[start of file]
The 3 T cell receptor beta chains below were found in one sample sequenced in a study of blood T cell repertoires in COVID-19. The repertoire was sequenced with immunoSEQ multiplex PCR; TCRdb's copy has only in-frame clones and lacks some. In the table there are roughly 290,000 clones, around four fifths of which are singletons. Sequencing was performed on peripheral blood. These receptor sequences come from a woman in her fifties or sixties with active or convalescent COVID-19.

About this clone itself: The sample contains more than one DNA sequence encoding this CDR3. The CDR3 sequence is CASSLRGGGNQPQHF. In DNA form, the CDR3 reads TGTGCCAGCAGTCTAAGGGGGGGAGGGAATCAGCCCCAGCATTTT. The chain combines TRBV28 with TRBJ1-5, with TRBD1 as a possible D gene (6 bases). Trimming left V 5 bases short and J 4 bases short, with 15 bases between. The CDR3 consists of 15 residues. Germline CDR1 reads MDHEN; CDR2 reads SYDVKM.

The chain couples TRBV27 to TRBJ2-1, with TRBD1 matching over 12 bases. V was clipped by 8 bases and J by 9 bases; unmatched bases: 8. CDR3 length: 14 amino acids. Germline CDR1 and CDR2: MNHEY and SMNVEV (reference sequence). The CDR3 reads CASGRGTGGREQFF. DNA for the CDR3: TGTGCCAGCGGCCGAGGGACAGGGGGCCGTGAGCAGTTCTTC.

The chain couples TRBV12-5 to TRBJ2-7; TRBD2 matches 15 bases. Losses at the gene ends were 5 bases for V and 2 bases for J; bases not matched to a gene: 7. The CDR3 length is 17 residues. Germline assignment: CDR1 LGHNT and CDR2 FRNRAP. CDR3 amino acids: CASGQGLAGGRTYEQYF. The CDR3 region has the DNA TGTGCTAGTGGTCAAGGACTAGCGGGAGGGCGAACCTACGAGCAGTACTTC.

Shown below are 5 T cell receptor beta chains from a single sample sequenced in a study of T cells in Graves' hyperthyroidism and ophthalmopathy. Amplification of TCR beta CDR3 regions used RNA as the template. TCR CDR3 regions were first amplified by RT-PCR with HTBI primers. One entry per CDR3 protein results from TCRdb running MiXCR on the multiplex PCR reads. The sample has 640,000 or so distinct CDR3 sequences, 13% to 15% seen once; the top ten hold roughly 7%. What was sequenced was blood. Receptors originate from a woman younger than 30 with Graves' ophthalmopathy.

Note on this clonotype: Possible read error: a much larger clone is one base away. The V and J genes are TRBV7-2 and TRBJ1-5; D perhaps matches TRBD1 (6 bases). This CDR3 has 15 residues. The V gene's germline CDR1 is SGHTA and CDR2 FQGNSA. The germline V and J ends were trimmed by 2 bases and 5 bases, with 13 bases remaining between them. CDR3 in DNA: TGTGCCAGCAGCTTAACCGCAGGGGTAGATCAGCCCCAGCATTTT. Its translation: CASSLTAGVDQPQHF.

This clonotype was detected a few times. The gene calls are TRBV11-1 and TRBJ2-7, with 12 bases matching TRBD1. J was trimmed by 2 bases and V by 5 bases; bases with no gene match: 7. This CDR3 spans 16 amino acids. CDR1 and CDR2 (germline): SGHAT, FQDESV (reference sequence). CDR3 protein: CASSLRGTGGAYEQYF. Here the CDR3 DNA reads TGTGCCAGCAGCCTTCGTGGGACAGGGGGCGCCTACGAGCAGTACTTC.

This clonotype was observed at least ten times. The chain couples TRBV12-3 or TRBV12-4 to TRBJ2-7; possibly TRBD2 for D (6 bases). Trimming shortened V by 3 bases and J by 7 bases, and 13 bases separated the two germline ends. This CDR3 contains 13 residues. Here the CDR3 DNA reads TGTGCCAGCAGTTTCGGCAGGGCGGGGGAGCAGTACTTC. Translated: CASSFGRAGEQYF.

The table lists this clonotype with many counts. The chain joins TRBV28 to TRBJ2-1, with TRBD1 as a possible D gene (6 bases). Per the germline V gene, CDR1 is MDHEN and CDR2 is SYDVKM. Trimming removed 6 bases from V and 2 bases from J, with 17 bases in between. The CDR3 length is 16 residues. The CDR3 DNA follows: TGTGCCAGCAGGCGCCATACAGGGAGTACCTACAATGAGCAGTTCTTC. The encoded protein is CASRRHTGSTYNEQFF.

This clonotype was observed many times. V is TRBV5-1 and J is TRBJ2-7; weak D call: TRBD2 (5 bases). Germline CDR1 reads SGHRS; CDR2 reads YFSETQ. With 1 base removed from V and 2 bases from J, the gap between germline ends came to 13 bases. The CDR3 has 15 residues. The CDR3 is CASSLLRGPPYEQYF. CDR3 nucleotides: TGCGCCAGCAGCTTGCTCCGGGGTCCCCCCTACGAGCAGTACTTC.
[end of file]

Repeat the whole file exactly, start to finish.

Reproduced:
The 3 T cell receptor beta chains below were found in one sample sequenced in a study of blood T cell repertoires in COVID-19. The repertoire was sequenced with immunoSEQ multiplex PCR; TCRdb's copy has only in-frame clones and lacks some. In the table there are roughly 290,000 clones, around four fifths of which are singletons. Sequencing was performed on peripheral blood. These receptor sequences come from a woman in her fifties or sixties with active or convalescent COVID-19.

About this clone itself: The sample contains more than one DNA sequence encoding this CDR3. The CDR3 sequence is CASSLRGGGNQPQHF. In DNA form, the CDR3 reads TGTGCCAGCAGTCTAAGGGGGGGAGGGAATCAGCCCCAGCATTTT. The chain combines TRBV28 with TRBJ1-5, with TRBD1 as a possible D gene (6 bases). Trimming left V 5 bases short and J 4 bases short, with 15 bases between. The CDR3 consists of 15 residues. Germline CDR1 reads MDHEN; CDR2 reads SYDVKM.

The chain couples TRBV27 to TRBJ2-1, with TRBD1 matching over 12 bases. V was clipped by 8 bases and J by 9 bases; unmatched bases: 8. CDR3 length: 14 amino acids. Germline CDR1 and CDR2: MNHEY and SMNVEV (reference sequence). The CDR3 reads CASGRGTGGREQFF. DNA for the CDR3: TGTGCCAGCGGCCGAGGGACAGGGGGCCGTGAGCAGTTCTTC.

The chain couples TRBV12-5 to TRBJ2-7; TRBD2 matches 15 bases. Losses at the gene ends were 5 bases for V and 2 bases for J; bases not matched to a gene: 7. The CDR3 length is 17 residues. Germline assignment: CDR1 LGHNT and CDR2 FRNRAP. CDR3 amino acids: CASGQGLAGGRTYEQYF. The CDR3 region has the DNA TGTGCTAGTGGTCAAGGACTAGCGGGAGGGCGAACCTACGAGCAGTACTTC.

Shown below are 5 T cell receptor beta chains from a single sample sequenced in a study of T cells in Graves' hyperthyroidism and ophthalmopathy. Amplification of TCR beta CDR3 regions used RNA as the template. TCR CDR3 regions were first amplified by RT-PCR with HTBI primers. One entry per CDR3 protein results from TCRdb running MiXCR on the multiplex PCR reads. The sample has 640,000 or so distinct CDR3 sequences, 13% to 15% seen once; the top ten hold roughly 7%. What was sequenced was blood. Receptors originate from a woman younger than 30 with Graves' ophthalmopathy.

Note on this clonotype: Possible read error: a much larger clone is one base away. The V and J genes are TRBV7-2 and TRBJ1-5; D perhaps matches TRBD1 (6 bases). This CDR3 has 15 residues. The V gene's germline CDR1 is SGHTA and CDR2 FQGNSA. The germline V and J ends were trimmed by 2 bases and 5 bases, with 13 bases remaining between them. CDR3 in DNA: TGTGCCAGCAGCTTAACCGCAGGGGTAGATCAGCCCCAGCATTTT. Its translation: CASSLTAGVDQPQHF.

This clonotype was detected a few times. The gene calls are TRBV11-1 and TRBJ2-7, with 12 bases matching TRBD1. J was trimmed by 2 bases and V by 5 bases; bases with no gene match: 7. This CDR3 spans 16 amino acids. CDR1 and CDR2 (germline): SGHAT, FQDESV (reference sequence). CDR3 protein: CASSLRGTGGAYEQYF. Here the CDR3 DNA reads TGTGCCAGCAGCCTTCGTGGGACAGGGGGCGCCTACGAGCAGTACTTC.

This clonotype was observed at least ten times. The chain couples TRBV12-3 or TRBV12-4 to TRBJ2-7; possibly TRBD2 for D (6 bases). Trimming shortened V by 3 bases and J by 7 bases, and 13 bases separated the two germline ends. This CDR3 contains 13 residues. Here the CDR3 DNA reads TGTGCCAGCAGTTTCGGCAGGGCGGGGGAGCAGTACTTC. Translated: CASSFGRAGEQYF.

The table lists this clonotype with many counts. The chain joins TRBV28 to TRBJ2-1, with TRBD1 as a possible D gene (6 bases). Per the germline V gene, CDR1 is MDHEN and CDR2 is SYDVKM. Trimming removed 6 bases from V and 2 bases from J, with 17 bases in between. The CDR3 length is 16 residues. The CDR3 DNA follows: TGTGCCAGCAGGCGCCATACAGGGAGTACCTACAATGAGCAGTTCTTC. The encoded protein is CASRRHTGSTYNEQFF.

This clonotype was observed many times. V is TRBV5-1 and J is TRBJ2-7; weak D call: TRBD2 (5 bases). Germline CDR1 reads SGHRS; CDR2 reads YFSETQ. With 1 base removed from V and 2 bases from J, the gap between germline ends came to 13 bases. The CDR3 has 15 residues. The CDR3 is CASSLLRGPPYEQYF. CDR3 nucleotides: TGCGCCAGCAGCTTGCTCCGGGGTCCCCCCTACGAGCAGTACTTC.